Compensation is now available for 9/11-related injuries through the World Trade Center Victim’s Compensation Fund.

The September 11th attacks were one of the greatest national tragedies ever suffered by the United States of America. The violent acts of terrorism perpetrated on U.S. soil that day were so brazen and destructive that they gave rise to an enduring mantra, “never forget”. For the first responders, workers, and residents who were in close proximity to the World Trade Center on 9/11, the lasting effects that the towers’ collapse have had on their health makes it even harder to forget.

The toxic particles, dust, and building materials that flooded the air of lower Manhattan on 9/11, and lingered long afterward, have caused thousands of people to develop cancer, lung disease, and a host of other illnesses. Fortunately, Congress has established a Victim’s Compensation Fund (VCF) to provide victims of 9/11 with the help they need. Read on to learn about whether you are eligible for compensation through the VCF and, if so, how to get it.

What is the Victim’s Compensation Fund?

The original 9/11 VCF was established by Congress in 2001, immediately after the attacks occurred. The purpose of this first VCF was to provide compensation to individuals and the families of individuals who were injured or killed as a direct result of the attacks on 9/11. Because it was meant to compensate for immediate injury or death sustained as a result of the attacks, the first VCF was only left open until December 23, 2003.

However, in the years after the VCF was closed, it became clear that many first responders and civilians who were in lower Manhattan on the day of the attacks, and for weeks afterward, had been exposed to a cocktail of harmful toxins and were developing a variety of illnesses – 9/11 was continuing to cause damage and claim lives. In response, Congress enacted the James Zadroga 9/11 Health and Compensation Act of 2010 (Zadroga Act), which reopened the VCF.

The Zadroga Act was reauthorized in 2015, extending health benefits for 75 years and giving victims until December 18, 2020 to file a claim. The VCF was allotted $7.3 billion to compensate those injured by the 9/11 attacks, with over $4 billion in claims already paid out. Below, we describe in detail who is eligible for compensation from the VCF under the Zadroga Act.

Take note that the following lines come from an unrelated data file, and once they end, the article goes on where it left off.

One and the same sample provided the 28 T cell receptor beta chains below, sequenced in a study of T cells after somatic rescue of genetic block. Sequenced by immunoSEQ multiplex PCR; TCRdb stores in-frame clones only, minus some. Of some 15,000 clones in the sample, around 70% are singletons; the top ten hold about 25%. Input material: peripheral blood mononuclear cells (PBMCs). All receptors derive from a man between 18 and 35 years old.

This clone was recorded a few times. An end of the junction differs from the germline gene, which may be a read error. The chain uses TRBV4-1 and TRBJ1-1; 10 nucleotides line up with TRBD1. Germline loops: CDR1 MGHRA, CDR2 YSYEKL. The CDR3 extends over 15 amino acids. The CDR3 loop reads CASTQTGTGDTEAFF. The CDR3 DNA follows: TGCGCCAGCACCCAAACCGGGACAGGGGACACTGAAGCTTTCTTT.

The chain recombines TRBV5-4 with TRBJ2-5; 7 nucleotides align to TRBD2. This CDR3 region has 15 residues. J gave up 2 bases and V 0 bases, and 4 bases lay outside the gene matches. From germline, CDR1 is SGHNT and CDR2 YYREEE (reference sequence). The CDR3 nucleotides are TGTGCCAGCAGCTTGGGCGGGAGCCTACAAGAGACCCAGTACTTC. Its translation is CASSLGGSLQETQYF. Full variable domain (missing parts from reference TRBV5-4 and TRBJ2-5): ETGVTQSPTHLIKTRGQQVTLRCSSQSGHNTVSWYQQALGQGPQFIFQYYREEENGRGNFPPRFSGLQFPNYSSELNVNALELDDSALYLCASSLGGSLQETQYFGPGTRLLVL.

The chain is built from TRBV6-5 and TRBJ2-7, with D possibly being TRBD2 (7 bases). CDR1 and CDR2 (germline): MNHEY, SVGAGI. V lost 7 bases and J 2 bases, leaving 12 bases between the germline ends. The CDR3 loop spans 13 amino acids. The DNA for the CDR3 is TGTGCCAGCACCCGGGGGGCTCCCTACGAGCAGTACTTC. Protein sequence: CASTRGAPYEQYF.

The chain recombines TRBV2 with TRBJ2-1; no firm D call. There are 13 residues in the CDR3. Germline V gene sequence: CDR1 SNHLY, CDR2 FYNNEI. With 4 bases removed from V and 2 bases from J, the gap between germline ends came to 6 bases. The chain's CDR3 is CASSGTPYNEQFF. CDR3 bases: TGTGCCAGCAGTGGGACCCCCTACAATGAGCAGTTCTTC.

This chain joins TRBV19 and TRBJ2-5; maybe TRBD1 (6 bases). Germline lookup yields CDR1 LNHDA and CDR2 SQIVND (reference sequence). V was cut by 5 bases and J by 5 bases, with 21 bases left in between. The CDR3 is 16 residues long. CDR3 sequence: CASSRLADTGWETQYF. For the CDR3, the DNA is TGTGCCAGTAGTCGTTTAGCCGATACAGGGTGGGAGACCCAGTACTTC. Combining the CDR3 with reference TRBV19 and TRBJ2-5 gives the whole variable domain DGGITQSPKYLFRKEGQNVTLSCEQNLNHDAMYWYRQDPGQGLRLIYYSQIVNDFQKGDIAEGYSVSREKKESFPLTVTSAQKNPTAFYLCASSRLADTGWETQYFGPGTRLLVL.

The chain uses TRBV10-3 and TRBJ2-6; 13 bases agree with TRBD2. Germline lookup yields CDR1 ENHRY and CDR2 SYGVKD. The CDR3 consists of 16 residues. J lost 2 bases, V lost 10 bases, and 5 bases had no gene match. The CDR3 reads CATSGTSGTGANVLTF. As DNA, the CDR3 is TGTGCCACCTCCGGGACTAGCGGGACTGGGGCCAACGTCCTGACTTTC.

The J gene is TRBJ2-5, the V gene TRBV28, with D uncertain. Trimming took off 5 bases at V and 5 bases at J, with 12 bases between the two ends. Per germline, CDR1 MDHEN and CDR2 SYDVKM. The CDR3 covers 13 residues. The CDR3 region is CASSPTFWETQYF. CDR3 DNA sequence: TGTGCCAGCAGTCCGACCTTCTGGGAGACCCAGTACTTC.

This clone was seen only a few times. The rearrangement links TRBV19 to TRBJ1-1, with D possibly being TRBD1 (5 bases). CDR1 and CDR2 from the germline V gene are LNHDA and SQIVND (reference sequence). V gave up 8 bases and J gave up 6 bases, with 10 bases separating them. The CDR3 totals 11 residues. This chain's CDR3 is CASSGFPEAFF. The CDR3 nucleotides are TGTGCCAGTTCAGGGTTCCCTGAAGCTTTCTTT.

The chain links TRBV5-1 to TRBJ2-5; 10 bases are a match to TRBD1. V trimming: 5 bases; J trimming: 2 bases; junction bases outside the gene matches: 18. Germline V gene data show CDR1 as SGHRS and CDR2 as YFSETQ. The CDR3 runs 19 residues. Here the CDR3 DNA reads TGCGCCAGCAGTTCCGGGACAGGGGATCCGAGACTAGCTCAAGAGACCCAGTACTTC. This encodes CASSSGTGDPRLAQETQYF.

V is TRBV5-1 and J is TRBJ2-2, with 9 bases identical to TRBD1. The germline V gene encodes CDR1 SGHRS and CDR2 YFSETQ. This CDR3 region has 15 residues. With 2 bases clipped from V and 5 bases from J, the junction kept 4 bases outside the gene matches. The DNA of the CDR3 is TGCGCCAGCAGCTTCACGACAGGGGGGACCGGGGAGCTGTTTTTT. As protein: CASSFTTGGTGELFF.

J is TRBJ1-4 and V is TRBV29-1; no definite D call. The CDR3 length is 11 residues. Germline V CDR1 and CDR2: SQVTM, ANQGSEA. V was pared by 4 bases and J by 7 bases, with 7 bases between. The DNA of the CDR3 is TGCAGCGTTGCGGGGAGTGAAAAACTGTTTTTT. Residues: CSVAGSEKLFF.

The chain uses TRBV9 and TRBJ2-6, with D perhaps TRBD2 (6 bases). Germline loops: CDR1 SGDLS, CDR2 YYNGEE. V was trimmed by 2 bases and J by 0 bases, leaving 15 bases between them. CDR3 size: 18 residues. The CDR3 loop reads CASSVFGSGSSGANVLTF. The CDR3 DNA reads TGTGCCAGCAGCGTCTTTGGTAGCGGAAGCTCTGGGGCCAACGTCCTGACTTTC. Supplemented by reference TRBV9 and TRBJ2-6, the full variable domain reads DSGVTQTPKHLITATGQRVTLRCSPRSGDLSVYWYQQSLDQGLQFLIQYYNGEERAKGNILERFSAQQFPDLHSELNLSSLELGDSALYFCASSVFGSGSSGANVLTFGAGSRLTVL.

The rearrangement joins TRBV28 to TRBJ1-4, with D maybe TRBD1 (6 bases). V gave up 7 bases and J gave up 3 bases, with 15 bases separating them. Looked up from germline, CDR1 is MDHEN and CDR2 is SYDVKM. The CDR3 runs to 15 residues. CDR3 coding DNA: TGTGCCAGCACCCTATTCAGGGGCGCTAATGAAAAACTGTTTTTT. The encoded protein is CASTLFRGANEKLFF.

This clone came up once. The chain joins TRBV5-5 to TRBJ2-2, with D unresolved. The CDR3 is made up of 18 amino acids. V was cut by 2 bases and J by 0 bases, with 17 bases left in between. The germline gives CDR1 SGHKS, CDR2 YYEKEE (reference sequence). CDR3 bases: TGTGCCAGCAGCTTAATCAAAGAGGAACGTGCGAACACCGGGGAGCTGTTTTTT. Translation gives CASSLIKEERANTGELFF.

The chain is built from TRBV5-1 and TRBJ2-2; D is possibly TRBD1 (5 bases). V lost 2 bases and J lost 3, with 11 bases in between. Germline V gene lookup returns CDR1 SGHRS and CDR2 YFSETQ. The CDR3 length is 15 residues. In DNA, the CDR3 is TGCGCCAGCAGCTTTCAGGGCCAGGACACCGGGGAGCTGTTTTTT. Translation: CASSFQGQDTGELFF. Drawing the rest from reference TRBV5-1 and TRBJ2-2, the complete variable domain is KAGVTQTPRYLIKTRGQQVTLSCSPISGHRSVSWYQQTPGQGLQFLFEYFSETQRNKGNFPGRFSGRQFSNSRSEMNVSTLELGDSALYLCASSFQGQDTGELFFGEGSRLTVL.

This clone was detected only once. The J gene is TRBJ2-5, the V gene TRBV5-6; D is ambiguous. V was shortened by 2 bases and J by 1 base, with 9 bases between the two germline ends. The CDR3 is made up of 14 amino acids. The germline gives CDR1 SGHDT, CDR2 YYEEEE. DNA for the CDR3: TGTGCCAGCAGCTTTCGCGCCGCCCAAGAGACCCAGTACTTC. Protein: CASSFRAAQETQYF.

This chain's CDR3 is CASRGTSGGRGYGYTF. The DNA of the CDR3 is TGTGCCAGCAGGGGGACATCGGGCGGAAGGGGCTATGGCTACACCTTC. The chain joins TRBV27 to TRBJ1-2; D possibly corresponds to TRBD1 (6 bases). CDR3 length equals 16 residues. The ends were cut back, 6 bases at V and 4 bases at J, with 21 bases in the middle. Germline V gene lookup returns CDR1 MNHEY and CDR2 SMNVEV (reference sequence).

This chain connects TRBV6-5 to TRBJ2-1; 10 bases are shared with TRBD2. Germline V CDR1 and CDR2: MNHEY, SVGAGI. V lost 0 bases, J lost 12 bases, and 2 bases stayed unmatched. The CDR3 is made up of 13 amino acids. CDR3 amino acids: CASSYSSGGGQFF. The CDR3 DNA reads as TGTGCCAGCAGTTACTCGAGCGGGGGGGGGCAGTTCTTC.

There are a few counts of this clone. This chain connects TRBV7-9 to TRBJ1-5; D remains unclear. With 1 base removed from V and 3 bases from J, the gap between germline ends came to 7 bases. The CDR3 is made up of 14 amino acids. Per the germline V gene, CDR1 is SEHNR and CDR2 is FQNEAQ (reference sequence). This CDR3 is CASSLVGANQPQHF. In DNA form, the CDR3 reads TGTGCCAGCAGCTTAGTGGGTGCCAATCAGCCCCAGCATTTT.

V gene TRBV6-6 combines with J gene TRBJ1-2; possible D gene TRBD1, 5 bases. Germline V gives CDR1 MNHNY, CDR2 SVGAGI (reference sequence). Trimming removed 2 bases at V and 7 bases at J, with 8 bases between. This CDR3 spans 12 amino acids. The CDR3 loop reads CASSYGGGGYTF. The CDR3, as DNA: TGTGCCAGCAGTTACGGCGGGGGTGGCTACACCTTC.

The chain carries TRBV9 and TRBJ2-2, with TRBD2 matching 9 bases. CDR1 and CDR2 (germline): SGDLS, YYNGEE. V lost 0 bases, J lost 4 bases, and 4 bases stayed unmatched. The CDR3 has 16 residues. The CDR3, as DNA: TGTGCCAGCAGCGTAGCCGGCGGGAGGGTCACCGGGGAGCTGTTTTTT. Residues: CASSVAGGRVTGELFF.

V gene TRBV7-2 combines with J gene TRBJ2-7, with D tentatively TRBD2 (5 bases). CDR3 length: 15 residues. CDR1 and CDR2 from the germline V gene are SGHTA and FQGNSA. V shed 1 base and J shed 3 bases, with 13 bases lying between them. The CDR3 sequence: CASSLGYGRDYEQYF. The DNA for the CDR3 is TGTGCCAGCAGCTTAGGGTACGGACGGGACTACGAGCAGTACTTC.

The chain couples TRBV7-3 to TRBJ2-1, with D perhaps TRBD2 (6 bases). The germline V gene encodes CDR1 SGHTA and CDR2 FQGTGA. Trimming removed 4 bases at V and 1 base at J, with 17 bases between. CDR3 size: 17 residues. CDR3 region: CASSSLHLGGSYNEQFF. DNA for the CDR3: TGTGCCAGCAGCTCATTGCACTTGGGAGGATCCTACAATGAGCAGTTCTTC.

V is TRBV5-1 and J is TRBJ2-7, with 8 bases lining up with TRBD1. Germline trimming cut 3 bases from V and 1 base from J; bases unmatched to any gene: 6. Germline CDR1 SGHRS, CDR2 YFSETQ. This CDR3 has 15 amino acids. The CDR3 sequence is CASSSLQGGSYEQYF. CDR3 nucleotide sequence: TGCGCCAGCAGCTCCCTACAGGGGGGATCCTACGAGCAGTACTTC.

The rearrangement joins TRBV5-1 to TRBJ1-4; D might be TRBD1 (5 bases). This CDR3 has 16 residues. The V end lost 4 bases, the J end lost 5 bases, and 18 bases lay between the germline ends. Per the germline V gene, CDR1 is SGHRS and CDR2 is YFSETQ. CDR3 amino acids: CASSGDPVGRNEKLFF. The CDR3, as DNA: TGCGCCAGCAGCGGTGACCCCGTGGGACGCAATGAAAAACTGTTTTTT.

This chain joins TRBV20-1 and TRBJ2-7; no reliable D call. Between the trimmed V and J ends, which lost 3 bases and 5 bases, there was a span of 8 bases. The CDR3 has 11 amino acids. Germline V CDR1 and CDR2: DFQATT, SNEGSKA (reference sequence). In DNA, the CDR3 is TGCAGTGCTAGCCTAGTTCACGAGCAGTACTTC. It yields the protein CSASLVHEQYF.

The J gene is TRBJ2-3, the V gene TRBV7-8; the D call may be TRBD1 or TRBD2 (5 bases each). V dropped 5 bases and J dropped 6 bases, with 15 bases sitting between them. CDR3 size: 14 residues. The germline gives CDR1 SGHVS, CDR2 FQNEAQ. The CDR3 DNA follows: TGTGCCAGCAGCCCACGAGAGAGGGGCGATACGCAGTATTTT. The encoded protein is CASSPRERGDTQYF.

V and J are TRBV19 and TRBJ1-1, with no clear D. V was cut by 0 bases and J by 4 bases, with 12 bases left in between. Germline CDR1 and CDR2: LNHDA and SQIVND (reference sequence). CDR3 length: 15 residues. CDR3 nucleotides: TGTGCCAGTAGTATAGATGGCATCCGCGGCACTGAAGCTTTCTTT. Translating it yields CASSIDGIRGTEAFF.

Are You Eligible for Compensation from the Victim’s Compensation Fund?

The list of eligible claimants under the Zadroga Act is broad, including first responders, construction or utility workers, rescuers, and recovery or clean-up volunteers/workers who were present in lower Manhattan south of Canal Street any time from September 11, 2001 until May 30, 2002, as well as anyone who lived, worked, or attended school in the same area during the same timeframe. If you fall into any of the above categories and have an injury, you may file a claim with the VCF.

It is important to keep in mind that, under the Zadroga Act, the VCF only compensates for certain injuries and illnesses that are linked to the 9/11 attacks and the toxic cloud released as a result of the attacks. This includes 68 different WTC-related cancers, asthma, chronic obstructive pulmonary disease, mesothelioma, asbestosis, chronic rhinosinusitis, gastroesophageal reflux disorder, interstitial lung disease, and reactive airways dysfunction syndrome.

If you are unsure whether your injury constitutes a valid VCF claim under the Zadroga Act, it is vitally important that you speak with an attorney who has experience fighting for the rights of 9/11 victims as soon as possible. The deadline for filing a VCF claim is two years from the date that the WTC Health Program, or another governmental agency, certified your cancer or illness as WTC-related. In practice, the two-year timer usually begins to tick from the moment that you were made aware of the fact that your illness was WTC-related. In the case of 9/11 victims who have already died from WTC-linked diseases, the deadline for their families to file a claim is 2 years from the date of death.

How to File a Victim’s Compensation Fund Claim

Filing a VCF claim requires filling out a substantial number of forms, compiling all required documentation related to your injury or illness, and then sending all of your paperwork to the appropriate government agencies or authorities. Because of the complexity and time sensitivity of this process, it is strongly encouraged to retain the help of an experienced attorney, rather than trying to go it alone. Because they have helped many people in your position successfully obtain compensation from the VCF, your attorney will be able to guarantee that all of the necessary documents are submitted to the right places in time to ensure that you get the maximum amount of compensation that you deserve.

The information you obtain at this site is not, nor is it intended to be, legal advice. You should consult an attorney for advice regarding your individual situation. We invite you to contact us and welcome your calls, letters and electronic mail. Contacting us does not create an attorney-client relationship. Please do not send any confidential information to us until such time as an attorney-client relationship has been established.